Marked for Death sets out its stall on the first page: an 85 year old man, widowed and alone in his beautiful but now much too big London home, is awoken in the night by the sound of an intruder. The old man, hardly able to walk unaided, staggers to confront the stranger.
Except it’s not a stranger who has broken into the house of retired Lord Chief Justice Philip Longman. It is a man the UK’s most prominent lawyer recognises from his past. A man bent on revenge. And to the shock and dismay of London’s legal establishment, that revenge means Longman’s horrific murder by vicious torture and eventual crucifixion.
So begins a chain of brutal slayings. And it’s up to Michael Devlin, a leading QC, to find out why his old colleagues’ and friends are being serially butchered. Who is the man with the strange eyes, ‘the most soulless Longman had ever seen’, and why has he appointed himself Grim Reaper to London’s legal great and good?
Devlin is joined in his search by his fiancée Sarah Truman, a leading television journalist, and DCI Joelle Levy, a brilliantly drawn character who combined skill and intelligence with much warmth. Initially, Devlin is oblivious to the return of the murderous stranger from his own past, but when the killer strikes close to Devlin’s present life and closest friendships, the QC struggles with enormous grief and guilt. And from here on the danger to him and those he loves draws terrifyingly close.
This twisty, tightly-plotted and fast-paced thriller is especially fascinating about the legal world. The way barristers live, talk, and prepare for the criminal cases they take on rings true. Marked for Death is particularly satisfying because it comes straight from the horse’s mouth: Kent is himself a 41-year-old barrister. He began his legal career at 22. He’s had quite a life, has Kent, boxing from the age of 11 and ending as a heavyweight. (This gives added interest to the fight sequences in the book).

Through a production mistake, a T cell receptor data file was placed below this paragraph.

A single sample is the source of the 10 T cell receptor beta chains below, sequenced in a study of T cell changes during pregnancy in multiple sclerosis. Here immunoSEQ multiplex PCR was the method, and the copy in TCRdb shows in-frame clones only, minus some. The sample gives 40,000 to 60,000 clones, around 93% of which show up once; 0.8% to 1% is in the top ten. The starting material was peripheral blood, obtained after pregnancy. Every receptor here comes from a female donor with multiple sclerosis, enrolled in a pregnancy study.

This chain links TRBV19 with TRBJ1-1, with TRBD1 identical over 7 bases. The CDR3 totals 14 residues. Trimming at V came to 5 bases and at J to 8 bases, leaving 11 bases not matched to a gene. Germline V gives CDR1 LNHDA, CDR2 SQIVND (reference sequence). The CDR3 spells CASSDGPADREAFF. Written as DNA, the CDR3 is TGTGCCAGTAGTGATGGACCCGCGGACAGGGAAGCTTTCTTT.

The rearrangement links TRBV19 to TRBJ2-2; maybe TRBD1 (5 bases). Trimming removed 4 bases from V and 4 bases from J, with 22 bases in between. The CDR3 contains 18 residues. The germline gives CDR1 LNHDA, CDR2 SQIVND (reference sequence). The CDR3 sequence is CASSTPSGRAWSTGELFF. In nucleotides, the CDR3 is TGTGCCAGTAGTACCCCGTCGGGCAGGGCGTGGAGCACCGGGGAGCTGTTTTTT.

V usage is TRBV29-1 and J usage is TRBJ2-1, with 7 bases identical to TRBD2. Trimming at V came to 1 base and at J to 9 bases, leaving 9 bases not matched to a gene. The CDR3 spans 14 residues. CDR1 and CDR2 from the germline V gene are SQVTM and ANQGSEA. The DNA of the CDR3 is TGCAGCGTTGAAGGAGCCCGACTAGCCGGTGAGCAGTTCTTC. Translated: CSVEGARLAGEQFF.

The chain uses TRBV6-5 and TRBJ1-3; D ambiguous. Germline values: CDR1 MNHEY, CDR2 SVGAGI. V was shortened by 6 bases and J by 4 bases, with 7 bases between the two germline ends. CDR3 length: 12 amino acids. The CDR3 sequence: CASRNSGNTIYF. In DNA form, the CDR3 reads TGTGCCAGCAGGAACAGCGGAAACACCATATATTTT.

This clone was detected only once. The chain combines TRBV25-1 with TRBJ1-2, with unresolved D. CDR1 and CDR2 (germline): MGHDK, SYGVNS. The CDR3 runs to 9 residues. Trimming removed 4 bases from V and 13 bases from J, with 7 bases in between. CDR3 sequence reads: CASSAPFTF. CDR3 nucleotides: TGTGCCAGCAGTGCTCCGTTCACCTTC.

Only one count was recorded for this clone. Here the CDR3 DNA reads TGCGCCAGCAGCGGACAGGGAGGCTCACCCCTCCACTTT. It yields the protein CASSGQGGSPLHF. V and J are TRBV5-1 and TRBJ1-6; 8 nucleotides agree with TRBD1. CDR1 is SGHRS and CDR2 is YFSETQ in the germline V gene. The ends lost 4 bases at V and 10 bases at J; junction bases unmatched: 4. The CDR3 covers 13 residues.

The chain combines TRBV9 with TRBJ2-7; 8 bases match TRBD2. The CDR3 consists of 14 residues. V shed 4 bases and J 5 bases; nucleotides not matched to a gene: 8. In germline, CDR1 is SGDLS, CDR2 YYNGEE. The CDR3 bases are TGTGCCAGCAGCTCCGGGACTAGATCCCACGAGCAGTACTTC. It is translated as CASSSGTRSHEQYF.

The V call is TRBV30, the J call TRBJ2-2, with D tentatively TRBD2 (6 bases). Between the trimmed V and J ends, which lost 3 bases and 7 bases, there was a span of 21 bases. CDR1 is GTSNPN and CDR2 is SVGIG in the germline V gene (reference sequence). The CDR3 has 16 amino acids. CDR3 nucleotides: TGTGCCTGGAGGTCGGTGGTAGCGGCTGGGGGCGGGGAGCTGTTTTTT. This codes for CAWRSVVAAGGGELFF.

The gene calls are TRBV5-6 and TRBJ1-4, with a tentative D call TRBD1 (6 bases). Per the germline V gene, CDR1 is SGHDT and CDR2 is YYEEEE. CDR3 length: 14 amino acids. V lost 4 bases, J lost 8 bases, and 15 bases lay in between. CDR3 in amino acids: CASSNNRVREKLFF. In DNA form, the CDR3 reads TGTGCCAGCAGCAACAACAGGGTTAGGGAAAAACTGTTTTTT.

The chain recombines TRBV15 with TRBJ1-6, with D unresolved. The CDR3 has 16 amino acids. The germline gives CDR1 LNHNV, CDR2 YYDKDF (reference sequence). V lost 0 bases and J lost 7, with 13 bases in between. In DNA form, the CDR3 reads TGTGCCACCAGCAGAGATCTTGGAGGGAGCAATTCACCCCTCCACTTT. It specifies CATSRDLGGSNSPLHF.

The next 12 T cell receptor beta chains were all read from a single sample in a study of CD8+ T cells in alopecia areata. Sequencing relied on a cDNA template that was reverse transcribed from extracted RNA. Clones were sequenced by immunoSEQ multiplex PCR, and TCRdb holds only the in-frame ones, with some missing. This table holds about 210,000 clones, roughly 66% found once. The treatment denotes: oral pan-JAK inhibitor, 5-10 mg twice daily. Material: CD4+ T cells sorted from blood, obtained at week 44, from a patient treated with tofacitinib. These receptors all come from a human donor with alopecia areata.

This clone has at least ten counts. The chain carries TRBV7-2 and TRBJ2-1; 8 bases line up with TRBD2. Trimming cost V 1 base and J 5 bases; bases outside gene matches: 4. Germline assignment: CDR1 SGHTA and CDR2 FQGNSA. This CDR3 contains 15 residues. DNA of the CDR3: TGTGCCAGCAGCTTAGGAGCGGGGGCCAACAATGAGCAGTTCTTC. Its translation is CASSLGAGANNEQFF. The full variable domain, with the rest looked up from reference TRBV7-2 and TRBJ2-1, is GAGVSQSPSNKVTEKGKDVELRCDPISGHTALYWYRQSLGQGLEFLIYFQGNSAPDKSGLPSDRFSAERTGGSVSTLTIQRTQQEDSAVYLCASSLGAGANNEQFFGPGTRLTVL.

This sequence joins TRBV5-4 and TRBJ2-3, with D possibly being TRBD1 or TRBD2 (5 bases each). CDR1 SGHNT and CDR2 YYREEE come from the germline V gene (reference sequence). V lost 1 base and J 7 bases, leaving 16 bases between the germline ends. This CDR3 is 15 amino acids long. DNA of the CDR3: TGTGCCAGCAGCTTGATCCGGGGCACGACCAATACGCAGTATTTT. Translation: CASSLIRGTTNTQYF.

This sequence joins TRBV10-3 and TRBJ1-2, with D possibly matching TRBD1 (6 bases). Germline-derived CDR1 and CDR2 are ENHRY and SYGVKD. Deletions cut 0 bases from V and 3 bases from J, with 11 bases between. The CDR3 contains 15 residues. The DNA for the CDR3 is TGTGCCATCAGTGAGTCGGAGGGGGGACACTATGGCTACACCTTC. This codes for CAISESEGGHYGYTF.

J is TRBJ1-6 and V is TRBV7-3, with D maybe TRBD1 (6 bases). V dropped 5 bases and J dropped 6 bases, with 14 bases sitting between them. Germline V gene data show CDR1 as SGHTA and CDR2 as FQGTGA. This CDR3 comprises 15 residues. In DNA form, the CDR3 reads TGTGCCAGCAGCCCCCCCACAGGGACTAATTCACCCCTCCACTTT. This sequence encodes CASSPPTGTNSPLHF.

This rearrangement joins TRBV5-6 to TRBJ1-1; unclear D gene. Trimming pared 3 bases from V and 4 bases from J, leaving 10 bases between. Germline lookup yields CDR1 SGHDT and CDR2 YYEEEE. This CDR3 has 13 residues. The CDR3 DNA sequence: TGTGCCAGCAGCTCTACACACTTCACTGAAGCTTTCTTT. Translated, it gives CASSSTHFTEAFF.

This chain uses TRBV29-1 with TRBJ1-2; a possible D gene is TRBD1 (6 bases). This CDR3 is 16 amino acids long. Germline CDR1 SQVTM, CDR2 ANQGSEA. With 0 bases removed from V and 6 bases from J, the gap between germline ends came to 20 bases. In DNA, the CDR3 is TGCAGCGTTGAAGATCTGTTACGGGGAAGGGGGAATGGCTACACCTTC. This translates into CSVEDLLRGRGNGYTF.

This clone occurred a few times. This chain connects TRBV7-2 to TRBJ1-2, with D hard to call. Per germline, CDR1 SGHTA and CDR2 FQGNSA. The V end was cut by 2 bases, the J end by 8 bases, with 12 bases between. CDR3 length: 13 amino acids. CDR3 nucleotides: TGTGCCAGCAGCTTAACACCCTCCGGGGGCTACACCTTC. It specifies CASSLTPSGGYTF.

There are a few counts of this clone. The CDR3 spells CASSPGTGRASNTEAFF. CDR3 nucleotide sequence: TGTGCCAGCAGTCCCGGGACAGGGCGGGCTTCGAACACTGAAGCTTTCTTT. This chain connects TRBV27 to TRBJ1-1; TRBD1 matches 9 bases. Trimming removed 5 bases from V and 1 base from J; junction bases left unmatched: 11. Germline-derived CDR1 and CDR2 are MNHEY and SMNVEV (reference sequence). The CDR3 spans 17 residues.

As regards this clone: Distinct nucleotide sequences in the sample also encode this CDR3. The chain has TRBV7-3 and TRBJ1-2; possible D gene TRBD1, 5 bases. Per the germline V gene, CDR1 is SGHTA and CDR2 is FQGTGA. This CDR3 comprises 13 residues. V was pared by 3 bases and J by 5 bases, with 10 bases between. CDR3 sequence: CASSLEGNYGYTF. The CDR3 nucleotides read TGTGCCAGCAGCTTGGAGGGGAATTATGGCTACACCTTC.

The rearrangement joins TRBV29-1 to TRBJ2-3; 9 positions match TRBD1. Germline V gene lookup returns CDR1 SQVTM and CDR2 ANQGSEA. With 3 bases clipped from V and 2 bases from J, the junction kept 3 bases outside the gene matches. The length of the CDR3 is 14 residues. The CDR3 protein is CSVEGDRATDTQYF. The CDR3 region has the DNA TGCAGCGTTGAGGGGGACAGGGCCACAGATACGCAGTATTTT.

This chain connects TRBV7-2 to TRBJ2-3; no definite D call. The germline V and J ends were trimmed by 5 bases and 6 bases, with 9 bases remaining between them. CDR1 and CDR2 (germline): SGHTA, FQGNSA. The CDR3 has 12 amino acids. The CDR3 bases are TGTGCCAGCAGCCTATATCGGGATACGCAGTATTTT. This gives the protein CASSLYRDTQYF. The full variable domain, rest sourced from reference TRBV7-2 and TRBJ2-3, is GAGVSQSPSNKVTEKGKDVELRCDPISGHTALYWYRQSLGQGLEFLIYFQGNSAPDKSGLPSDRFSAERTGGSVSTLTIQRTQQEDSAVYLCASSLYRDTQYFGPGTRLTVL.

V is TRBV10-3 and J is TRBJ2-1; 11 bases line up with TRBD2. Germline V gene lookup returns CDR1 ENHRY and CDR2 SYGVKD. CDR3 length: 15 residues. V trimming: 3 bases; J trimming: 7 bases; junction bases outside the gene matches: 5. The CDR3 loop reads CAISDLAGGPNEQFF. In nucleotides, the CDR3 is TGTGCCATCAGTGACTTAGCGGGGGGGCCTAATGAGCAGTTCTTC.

Clearly, Kent writes from a position of extreme physical strength, and Devlin is a tall and imposingly powerful man himself. Like the author he played rugby for many years, worked as a doorman in pubs and clubs, and lived a pretty dangerous life. He hoped that the law would offer him a change of pace; a world without risk of physical injury. He was, Kent tells us, wrong.
The criminal world is deeply violent and lawyers get dragged into it.
So this novel drips with accuracy. Kent actually based the killer on a real-life villain who drew up a ‘kill-list’ of every individual he blamed for putting him in jail – including Kent. Fortunately in this case, the list was found and the prisoner re-incarcerated, never to be released.
So that’s the inspiration for this thriller. Marked for Death has the real ring of authenticity. Devlin is a tough but charming hero – and it makes for a terrific read.